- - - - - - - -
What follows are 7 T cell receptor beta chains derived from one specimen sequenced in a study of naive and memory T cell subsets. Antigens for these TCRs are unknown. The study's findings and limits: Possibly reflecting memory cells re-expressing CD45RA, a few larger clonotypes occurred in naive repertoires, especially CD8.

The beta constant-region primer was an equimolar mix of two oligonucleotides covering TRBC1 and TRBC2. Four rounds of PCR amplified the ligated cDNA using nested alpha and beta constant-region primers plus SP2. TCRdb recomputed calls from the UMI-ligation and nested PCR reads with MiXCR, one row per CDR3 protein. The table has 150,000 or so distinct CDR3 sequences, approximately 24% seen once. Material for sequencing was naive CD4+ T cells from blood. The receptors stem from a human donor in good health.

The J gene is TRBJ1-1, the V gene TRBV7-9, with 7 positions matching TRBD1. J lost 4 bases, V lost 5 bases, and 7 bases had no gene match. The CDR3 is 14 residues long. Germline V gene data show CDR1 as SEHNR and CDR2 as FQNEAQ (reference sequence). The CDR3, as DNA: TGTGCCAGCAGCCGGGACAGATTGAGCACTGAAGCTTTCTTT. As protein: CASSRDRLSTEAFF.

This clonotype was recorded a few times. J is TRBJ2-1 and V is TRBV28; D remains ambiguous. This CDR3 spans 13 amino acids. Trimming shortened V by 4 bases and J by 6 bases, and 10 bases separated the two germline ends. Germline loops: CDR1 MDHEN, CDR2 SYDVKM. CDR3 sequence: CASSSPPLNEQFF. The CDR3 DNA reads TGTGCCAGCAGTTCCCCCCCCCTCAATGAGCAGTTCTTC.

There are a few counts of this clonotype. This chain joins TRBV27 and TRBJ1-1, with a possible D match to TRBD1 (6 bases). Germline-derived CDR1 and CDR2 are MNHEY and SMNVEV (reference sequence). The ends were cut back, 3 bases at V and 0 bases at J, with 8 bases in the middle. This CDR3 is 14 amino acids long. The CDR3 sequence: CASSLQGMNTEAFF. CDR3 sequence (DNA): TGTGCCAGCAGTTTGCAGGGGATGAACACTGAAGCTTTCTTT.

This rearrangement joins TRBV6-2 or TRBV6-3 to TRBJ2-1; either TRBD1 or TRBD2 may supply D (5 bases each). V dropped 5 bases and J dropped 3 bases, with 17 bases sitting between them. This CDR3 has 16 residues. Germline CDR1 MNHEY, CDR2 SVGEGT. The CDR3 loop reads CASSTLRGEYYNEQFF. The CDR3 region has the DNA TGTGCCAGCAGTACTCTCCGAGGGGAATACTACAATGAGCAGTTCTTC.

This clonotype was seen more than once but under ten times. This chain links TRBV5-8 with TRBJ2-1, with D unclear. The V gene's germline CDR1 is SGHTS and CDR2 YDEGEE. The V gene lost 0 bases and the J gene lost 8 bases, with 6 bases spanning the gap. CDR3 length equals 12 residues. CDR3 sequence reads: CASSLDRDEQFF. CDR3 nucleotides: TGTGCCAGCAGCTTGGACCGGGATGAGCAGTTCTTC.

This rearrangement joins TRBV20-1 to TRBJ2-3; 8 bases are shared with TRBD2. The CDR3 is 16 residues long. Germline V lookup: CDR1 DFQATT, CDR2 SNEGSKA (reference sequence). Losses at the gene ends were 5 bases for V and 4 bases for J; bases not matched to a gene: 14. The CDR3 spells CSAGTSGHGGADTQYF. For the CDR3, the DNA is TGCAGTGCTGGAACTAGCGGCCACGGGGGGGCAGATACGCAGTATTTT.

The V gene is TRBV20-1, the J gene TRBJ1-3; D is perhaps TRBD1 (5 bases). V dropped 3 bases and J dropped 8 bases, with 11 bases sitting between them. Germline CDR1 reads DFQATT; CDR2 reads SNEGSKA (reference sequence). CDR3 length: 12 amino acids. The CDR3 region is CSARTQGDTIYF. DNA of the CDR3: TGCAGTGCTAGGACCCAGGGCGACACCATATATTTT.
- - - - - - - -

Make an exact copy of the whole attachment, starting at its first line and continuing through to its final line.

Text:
What follows are 7 T cell receptor beta chains derived from one specimen sequenced in a study of naive and memory T cell subsets. Antigens for these TCRs are unknown. The study's findings and limits: Possibly reflecting memory cells re-expressing CD45RA, a few larger clonotypes occurred in naive repertoires, especially CD8.

The beta constant-region primer was an equimolar mix of two oligonucleotides covering TRBC1 and TRBC2. Four rounds of PCR amplified the ligated cDNA using nested alpha and beta constant-region primers plus SP2. TCRdb recomputed calls from the UMI-ligation and nested PCR reads with MiXCR, one row per CDR3 protein. The table has 150,000 or so distinct CDR3 sequences, approximately 24% seen once. Material for sequencing was naive CD4+ T cells from blood. The receptors stem from a human donor in good health.

The J gene is TRBJ1-1, the V gene TRBV7-9, with 7 positions matching TRBD1. J lost 4 bases, V lost 5 bases, and 7 bases had no gene match. The CDR3 is 14 residues long. Germline V gene data show CDR1 as SEHNR and CDR2 as FQNEAQ (reference sequence). The CDR3, as DNA: TGTGCCAGCAGCCGGGACAGATTGAGCACTGAAGCTTTCTTT. As protein: CASSRDRLSTEAFF.

This clonotype was recorded a few times. J is TRBJ2-1 and V is TRBV28; D remains ambiguous. This CDR3 spans 13 amino acids. Trimming shortened V by 4 bases and J by 6 bases, and 10 bases separated the two germline ends. Germline loops: CDR1 MDHEN, CDR2 SYDVKM. CDR3 sequence: CASSSPPLNEQFF. The CDR3 DNA reads TGTGCCAGCAGTTCCCCCCCCCTCAATGAGCAGTTCTTC.

There are a few counts of this clonotype. This chain joins TRBV27 and TRBJ1-1, with a possible D match to TRBD1 (6 bases). Germline-derived CDR1 and CDR2 are MNHEY and SMNVEV (reference sequence). The ends were cut back, 3 bases at V and 0 bases at J, with 8 bases in the middle. This CDR3 is 14 amino acids long. The CDR3 sequence: CASSLQGMNTEAFF. CDR3 sequence (DNA): TGTGCCAGCAGTTTGCAGGGGATGAACACTGAAGCTTTCTTT.

This rearrangement joins TRBV6-2 or TRBV6-3 to TRBJ2-1; either TRBD1 or TRBD2 may supply D (5 bases each). V dropped 5 bases and J dropped 3 bases, with 17 bases sitting between them. This CDR3 has 16 residues. Germline CDR1 MNHEY, CDR2 SVGEGT. The CDR3 loop reads CASSTLRGEYYNEQFF. The CDR3 region has the DNA TGTGCCAGCAGTACTCTCCGAGGGGAATACTACAATGAGCAGTTCTTC.

This clonotype was seen more than once but under ten times. This chain links TRBV5-8 with TRBJ2-1, with D unclear. The V gene's germline CDR1 is SGHTS and CDR2 YDEGEE. The V gene lost 0 bases and the J gene lost 8 bases, with 6 bases spanning the gap. CDR3 length equals 12 residues. CDR3 sequence reads: CASSLDRDEQFF. CDR3 nucleotides: TGTGCCAGCAGCTTGGACCGGGATGAGCAGTTCTTC.

This rearrangement joins TRBV20-1 to TRBJ2-3; 8 bases are shared with TRBD2. The CDR3 is 16 residues long. Germline V lookup: CDR1 DFQATT, CDR2 SNEGSKA (reference sequence). Losses at the gene ends were 5 bases for V and 4 bases for J; bases not matched to a gene: 14. The CDR3 spells CSAGTSGHGGADTQYF. For the CDR3, the DNA is TGCAGTGCTGGAACTAGCGGCCACGGGGGGGCAGATACGCAGTATTTT.

The V gene is TRBV20-1, the J gene TRBJ1-3; D is perhaps TRBD1 (5 bases). V dropped 3 bases and J dropped 8 bases, with 11 bases sitting between them. Germline CDR1 reads DFQATT; CDR2 reads SNEGSKA (reference sequence). CDR3 length: 12 amino acids. The CDR3 region is CSARTQGDTIYF. DNA of the CDR3: TGCAGTGCTAGGACCCAGGGCGACACCATATATTTT.